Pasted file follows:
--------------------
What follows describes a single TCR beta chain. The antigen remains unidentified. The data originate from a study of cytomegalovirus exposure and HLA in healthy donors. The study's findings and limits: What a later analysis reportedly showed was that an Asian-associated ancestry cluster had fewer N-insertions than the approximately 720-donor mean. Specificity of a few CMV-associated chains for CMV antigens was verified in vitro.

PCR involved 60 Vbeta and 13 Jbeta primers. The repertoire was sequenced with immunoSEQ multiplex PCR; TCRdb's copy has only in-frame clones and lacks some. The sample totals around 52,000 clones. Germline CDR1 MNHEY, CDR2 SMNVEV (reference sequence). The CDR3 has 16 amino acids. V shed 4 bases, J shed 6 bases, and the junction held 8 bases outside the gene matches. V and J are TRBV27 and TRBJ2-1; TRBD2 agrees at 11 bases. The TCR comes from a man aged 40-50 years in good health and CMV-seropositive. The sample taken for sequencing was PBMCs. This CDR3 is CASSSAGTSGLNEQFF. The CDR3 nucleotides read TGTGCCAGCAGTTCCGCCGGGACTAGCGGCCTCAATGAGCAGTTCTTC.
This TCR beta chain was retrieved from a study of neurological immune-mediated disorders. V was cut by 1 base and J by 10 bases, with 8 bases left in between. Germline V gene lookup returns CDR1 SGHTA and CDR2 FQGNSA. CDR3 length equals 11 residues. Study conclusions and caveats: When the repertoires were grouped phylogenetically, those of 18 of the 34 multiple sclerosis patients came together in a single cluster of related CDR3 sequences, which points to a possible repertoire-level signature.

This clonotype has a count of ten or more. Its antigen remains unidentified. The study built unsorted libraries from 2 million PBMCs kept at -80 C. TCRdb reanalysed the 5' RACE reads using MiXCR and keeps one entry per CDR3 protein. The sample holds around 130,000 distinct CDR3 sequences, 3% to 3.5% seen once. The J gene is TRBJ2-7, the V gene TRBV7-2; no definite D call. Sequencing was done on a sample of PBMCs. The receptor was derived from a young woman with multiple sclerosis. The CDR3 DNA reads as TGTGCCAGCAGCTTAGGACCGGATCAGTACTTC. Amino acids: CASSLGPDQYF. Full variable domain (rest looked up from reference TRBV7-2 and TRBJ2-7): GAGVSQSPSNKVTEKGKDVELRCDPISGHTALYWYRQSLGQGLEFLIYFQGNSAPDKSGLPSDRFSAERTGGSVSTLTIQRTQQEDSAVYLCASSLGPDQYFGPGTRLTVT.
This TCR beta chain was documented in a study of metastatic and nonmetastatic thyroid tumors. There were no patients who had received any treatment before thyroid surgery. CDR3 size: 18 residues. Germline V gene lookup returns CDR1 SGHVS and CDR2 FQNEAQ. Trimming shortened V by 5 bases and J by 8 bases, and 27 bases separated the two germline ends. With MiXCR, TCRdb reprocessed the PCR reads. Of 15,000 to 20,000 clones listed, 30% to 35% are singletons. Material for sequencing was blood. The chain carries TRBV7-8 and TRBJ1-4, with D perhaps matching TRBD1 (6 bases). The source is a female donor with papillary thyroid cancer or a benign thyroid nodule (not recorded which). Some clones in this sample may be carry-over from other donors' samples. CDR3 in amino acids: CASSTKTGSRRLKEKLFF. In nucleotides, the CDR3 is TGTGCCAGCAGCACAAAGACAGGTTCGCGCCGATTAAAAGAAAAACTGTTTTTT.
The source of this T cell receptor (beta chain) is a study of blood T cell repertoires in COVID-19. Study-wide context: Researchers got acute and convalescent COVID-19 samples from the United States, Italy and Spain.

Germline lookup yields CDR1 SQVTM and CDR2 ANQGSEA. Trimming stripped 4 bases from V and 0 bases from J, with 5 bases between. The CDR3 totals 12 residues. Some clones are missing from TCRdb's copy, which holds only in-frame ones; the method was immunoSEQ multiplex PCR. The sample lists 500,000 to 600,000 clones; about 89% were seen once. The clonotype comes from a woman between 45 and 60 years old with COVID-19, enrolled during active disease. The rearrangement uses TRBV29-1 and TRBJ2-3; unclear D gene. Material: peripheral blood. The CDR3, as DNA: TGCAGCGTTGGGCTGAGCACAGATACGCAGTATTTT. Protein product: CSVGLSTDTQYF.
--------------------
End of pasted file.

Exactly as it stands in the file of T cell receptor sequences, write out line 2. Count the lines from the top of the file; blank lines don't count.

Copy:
PCR involved 60 Vbeta and 13 Jbeta primers. The repertoire was sequenced with immunoSEQ multiplex PCR; TCRdb's copy has only in-frame clones and lacks some. The sample totals around 52,000 clones. Germline CDR1 MNHEY, CDR2 SMNVEV (reference sequence). The CDR3 has 16 amino acids. V shed 4 bases, J shed 6 bases, and the junction held 8 bases outside the gene matches. V and J are TRBV27 and TRBJ2-1; TRBD2 agrees at 11 bases. The TCR comes from a man aged 40-50 years in good health and CMV-seropositive. The sample taken for sequencing was PBMCs. This CDR3 is CASSSAGTSGLNEQFF. The CDR3 nucleotides read TGTGCCAGCAGTTCCGCCGGGACTAGCGGCCTCAATGAGCAGTTCTTC.